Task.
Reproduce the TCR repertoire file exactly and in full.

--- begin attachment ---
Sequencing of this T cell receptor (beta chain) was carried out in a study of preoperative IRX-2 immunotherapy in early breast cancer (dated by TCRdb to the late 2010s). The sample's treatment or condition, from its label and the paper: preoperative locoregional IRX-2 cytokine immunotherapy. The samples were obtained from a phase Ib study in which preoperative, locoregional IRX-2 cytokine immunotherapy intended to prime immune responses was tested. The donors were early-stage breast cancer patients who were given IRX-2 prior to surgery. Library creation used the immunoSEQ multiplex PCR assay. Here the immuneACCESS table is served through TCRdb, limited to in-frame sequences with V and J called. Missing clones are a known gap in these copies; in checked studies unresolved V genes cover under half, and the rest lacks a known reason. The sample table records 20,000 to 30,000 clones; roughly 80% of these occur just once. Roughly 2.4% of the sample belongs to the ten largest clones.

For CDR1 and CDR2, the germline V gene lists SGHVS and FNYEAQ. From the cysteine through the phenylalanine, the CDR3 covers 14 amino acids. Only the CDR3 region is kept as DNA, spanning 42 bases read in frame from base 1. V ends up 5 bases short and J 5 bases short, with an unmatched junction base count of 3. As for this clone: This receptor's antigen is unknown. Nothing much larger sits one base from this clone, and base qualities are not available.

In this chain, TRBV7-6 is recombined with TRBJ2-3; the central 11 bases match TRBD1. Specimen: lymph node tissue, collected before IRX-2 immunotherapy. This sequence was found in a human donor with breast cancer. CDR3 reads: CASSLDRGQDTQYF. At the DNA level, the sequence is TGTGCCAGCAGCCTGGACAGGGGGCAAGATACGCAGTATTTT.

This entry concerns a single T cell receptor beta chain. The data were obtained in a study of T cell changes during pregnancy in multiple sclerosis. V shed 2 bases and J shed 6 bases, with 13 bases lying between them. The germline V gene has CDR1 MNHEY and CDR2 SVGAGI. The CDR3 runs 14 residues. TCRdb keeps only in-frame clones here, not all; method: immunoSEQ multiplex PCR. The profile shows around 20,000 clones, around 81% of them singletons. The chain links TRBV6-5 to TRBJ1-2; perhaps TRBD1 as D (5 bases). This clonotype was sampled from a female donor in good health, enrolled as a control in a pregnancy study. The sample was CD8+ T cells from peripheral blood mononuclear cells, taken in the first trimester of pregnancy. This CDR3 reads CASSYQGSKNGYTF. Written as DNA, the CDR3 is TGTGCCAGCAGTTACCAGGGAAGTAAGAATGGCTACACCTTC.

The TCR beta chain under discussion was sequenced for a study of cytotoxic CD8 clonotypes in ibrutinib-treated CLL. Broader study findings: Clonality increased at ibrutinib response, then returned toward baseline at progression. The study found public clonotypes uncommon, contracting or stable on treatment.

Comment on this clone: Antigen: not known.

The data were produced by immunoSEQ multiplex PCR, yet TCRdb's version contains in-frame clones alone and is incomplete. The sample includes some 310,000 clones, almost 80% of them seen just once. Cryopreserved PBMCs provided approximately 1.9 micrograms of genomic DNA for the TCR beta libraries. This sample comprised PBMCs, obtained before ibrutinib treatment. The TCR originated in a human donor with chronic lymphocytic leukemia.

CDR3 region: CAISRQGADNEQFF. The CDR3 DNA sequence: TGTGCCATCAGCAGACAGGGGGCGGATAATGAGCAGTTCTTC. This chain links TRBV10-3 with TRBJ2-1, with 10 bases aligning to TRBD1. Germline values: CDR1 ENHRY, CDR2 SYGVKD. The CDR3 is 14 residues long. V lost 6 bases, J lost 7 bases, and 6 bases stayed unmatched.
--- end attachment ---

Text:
Sequencing of this T cell receptor (beta chain) was carried out in a study of preoperative IRX-2 immunotherapy in early breast cancer (dated by TCRdb to the late 2010s). The sample's treatment or condition, from its label and the paper: preoperative locoregional IRX-2 cytokine immunotherapy. The samples were obtained from a phase Ib study in which preoperative, locoregional IRX-2 cytokine immunotherapy intended to prime immune responses was tested. The donors were early-stage breast cancer patients who were given IRX-2 prior to surgery. Library creation used the immunoSEQ multiplex PCR assay. Here the immuneACCESS table is served through TCRdb, limited to in-frame sequences with V and J called. Missing clones are a known gap in these copies; in checked studies unresolved V genes cover under half, and the rest lacks a known reason. The sample table records 20,000 to 30,000 clones; roughly 80% of these occur just once. Roughly 2.4% of the sample belongs to the ten largest clones.

For CDR1 and CDR2, the germline V gene lists SGHVS and FNYEAQ. From the cysteine through the phenylalanine, the CDR3 covers 14 amino acids. Only the CDR3 region is kept as DNA, spanning 42 bases read in frame from base 1. V ends up 5 bases short and J 5 bases short, with an unmatched junction base count of 3. As for this clone: This receptor's antigen is unknown. Nothing much larger sits one base from this clone, and base qualities are not available.

In this chain, TRBV7-6 is recombined with TRBJ2-3; the central 11 bases match TRBD1. Specimen: lymph node tissue, collected before IRX-2 immunotherapy. This sequence was found in a human donor with breast cancer. CDR3 reads: CASSLDRGQDTQYF. At the DNA level, the sequence is TGTGCCAGCAGCCTGGACAGGGGGCAAGATACGCAGTATTTT.

This entry concerns a single T cell receptor beta chain. The data were obtained in a study of T cell changes during pregnancy in multiple sclerosis. V shed 2 bases and J shed 6 bases, with 13 bases lying between them. The germline V gene has CDR1 MNHEY and CDR2 SVGAGI. The CDR3 runs 14 residues. TCRdb keeps only in-frame clones here, not all; method: immunoSEQ multiplex PCR. The profile shows around 20,000 clones, around 81% of them singletons. The chain links TRBV6-5 to TRBJ1-2; perhaps TRBD1 as D (5 bases). This clonotype was sampled from a female donor in good health, enrolled as a control in a pregnancy study. The sample was CD8+ T cells from peripheral blood mononuclear cells, taken in the first trimester of pregnancy. This CDR3 reads CASSYQGSKNGYTF. Written as DNA, the CDR3 is TGTGCCAGCAGTTACCAGGGAAGTAAGAATGGCTACACCTTC.

The TCR beta chain under discussion was sequenced for a study of cytotoxic CD8 clonotypes in ibrutinib-treated CLL. Broader study findings: Clonality increased at ibrutinib response, then returned toward baseline at progression. The study found public clonotypes uncommon, contracting or stable on treatment.

Comment on this clone: Antigen: not known.

The data were produced by immunoSEQ multiplex PCR, yet TCRdb's version contains in-frame clones alone and is incomplete. The sample includes some 310,000 clones, almost 80% of them seen just once. Cryopreserved PBMCs provided approximately 1.9 micrograms of genomic DNA for the TCR beta libraries. This sample comprised PBMCs, obtained before ibrutinib treatment. The TCR originated in a human donor with chronic lymphocytic leukemia.

CDR3 region: CAISRQGADNEQFF. The CDR3 DNA sequence: TGTGCCATCAGCAGACAGGGGGCGGATAATGAGCAGTTCTTC. This chain links TRBV10-3 with TRBJ2-1, with 10 bases aligning to TRBD1. Germline values: CDR1 ENHRY, CDR2 SYGVKD. The CDR3 is 14 residues long. V lost 6 bases, J lost 7 bases, and 6 bases stayed unmatched.